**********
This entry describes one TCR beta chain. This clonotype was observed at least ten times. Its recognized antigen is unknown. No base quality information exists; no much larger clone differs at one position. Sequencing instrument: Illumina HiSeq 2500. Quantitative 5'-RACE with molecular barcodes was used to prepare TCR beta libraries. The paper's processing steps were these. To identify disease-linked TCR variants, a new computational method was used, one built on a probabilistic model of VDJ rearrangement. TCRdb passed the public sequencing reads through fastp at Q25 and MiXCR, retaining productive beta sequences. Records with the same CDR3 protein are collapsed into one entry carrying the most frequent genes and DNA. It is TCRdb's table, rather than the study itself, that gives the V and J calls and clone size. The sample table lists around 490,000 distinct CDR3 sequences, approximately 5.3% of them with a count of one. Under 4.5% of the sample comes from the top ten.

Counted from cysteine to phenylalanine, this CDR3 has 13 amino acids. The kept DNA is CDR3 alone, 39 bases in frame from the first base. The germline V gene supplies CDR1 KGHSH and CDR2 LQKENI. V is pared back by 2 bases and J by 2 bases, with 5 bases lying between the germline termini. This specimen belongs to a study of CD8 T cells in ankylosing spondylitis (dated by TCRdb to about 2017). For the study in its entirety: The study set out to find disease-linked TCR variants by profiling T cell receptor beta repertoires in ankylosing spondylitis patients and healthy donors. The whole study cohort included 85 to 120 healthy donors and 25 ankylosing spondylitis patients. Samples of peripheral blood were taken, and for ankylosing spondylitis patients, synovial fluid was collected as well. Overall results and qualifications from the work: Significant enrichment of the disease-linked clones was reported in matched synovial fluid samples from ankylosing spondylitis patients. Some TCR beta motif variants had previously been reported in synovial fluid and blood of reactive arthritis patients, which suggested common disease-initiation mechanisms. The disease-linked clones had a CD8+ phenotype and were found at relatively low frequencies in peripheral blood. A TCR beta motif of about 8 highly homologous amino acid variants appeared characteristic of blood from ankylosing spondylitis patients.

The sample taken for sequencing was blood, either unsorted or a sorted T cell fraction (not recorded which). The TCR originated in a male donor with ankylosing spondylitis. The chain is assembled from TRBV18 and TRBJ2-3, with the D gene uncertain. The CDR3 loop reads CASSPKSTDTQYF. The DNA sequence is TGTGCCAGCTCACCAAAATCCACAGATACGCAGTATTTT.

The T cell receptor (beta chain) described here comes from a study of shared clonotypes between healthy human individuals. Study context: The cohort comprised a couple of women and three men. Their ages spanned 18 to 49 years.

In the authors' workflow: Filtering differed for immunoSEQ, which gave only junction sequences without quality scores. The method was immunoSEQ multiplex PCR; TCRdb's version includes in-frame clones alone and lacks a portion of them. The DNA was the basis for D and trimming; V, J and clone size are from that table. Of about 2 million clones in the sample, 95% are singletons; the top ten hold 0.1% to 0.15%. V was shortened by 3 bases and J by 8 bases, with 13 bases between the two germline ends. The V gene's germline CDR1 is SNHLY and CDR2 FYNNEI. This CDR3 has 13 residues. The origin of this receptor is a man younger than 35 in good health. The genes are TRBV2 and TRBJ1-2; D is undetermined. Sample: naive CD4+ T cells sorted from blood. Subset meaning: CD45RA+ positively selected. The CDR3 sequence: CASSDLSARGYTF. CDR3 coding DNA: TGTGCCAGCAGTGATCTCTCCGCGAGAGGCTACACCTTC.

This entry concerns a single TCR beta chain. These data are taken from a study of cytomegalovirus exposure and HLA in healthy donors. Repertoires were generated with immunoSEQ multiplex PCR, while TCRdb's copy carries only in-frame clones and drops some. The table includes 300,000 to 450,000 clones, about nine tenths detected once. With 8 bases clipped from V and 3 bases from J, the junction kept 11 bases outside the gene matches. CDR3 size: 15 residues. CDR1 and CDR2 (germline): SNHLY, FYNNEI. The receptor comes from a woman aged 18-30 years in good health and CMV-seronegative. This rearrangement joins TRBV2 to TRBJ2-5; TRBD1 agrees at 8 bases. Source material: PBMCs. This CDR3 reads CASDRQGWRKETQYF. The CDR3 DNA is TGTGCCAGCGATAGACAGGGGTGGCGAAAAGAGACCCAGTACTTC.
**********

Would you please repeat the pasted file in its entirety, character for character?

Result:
This entry describes one TCR beta chain. This clonotype was observed at least ten times. Its recognized antigen is unknown. No base quality information exists; no much larger clone differs at one position. Sequencing instrument: Illumina HiSeq 2500. Quantitative 5'-RACE with molecular barcodes was used to prepare TCR beta libraries. The paper's processing steps were these. To identify disease-linked TCR variants, a new computational method was used, one built on a probabilistic model of VDJ rearrangement. TCRdb passed the public sequencing reads through fastp at Q25 and MiXCR, retaining productive beta sequences. Records with the same CDR3 protein are collapsed into one entry carrying the most frequent genes and DNA. It is TCRdb's table, rather than the study itself, that gives the V and J calls and clone size. The sample table lists around 490,000 distinct CDR3 sequences, approximately 5.3% of them with a count of one. Under 4.5% of the sample comes from the top ten.

Counted from cysteine to phenylalanine, this CDR3 has 13 amino acids. The kept DNA is CDR3 alone, 39 bases in frame from the first base. The germline V gene supplies CDR1 KGHSH and CDR2 LQKENI. V is pared back by 2 bases and J by 2 bases, with 5 bases lying between the germline termini. This specimen belongs to a study of CD8 T cells in ankylosing spondylitis (dated by TCRdb to about 2017). For the study in its entirety: The study set out to find disease-linked TCR variants by profiling T cell receptor beta repertoires in ankylosing spondylitis patients and healthy donors. The whole study cohort included 85 to 120 healthy donors and 25 ankylosing spondylitis patients. Samples of peripheral blood were taken, and for ankylosing spondylitis patients, synovial fluid was collected as well. Overall results and qualifications from the work: Significant enrichment of the disease-linked clones was reported in matched synovial fluid samples from ankylosing spondylitis patients. Some TCR beta motif variants had previously been reported in synovial fluid and blood of reactive arthritis patients, which suggested common disease-initiation mechanisms. The disease-linked clones had a CD8+ phenotype and were found at relatively low frequencies in peripheral blood. A TCR beta motif of about 8 highly homologous amino acid variants appeared characteristic of blood from ankylosing spondylitis patients.

The sample taken for sequencing was blood, either unsorted or a sorted T cell fraction (not recorded which). The TCR originated in a male donor with ankylosing spondylitis. The chain is assembled from TRBV18 and TRBJ2-3, with the D gene uncertain. The CDR3 loop reads CASSPKSTDTQYF. The DNA sequence is TGTGCCAGCTCACCAAAATCCACAGATACGCAGTATTTT.

The T cell receptor (beta chain) described here comes from a study of shared clonotypes between healthy human individuals. Study context: The cohort comprised a couple of women and three men. Their ages spanned 18 to 49 years.

In the authors' workflow: Filtering differed for immunoSEQ, which gave only junction sequences without quality scores. The method was immunoSEQ multiplex PCR; TCRdb's version includes in-frame clones alone and lacks a portion of them. The DNA was the basis for D and trimming; V, J and clone size are from that table. Of about 2 million clones in the sample, 95% are singletons; the top ten hold 0.1% to 0.15%. V was shortened by 3 bases and J by 8 bases, with 13 bases between the two germline ends. The V gene's germline CDR1 is SNHLY and CDR2 FYNNEI. This CDR3 has 13 residues. The origin of this receptor is a man younger than 35 in good health. The genes are TRBV2 and TRBJ1-2; D is undetermined. Sample: naive CD4+ T cells sorted from blood. Subset meaning: CD45RA+ positively selected. The CDR3 sequence: CASSDLSARGYTF. CDR3 coding DNA: TGTGCCAGCAGTGATCTCTCCGCGAGAGGCTACACCTTC.

This entry concerns a single TCR beta chain. These data are taken from a study of cytomegalovirus exposure and HLA in healthy donors. Repertoires were generated with immunoSEQ multiplex PCR, while TCRdb's copy carries only in-frame clones and drops some. The table includes 300,000 to 450,000 clones, about nine tenths detected once. With 8 bases clipped from V and 3 bases from J, the junction kept 11 bases outside the gene matches. CDR3 size: 15 residues. CDR1 and CDR2 (germline): SNHLY, FYNNEI. The receptor comes from a woman aged 18-30 years in good health and CMV-seronegative. This rearrangement joins TRBV2 to TRBJ2-5; TRBD1 agrees at 8 bases. Source material: PBMCs. This CDR3 reads CASDRQGWRKETQYF. The CDR3 DNA is TGTGCCAGCGATAGACAGGGGTGGCGAAAAGAGACCCAGTACTTC.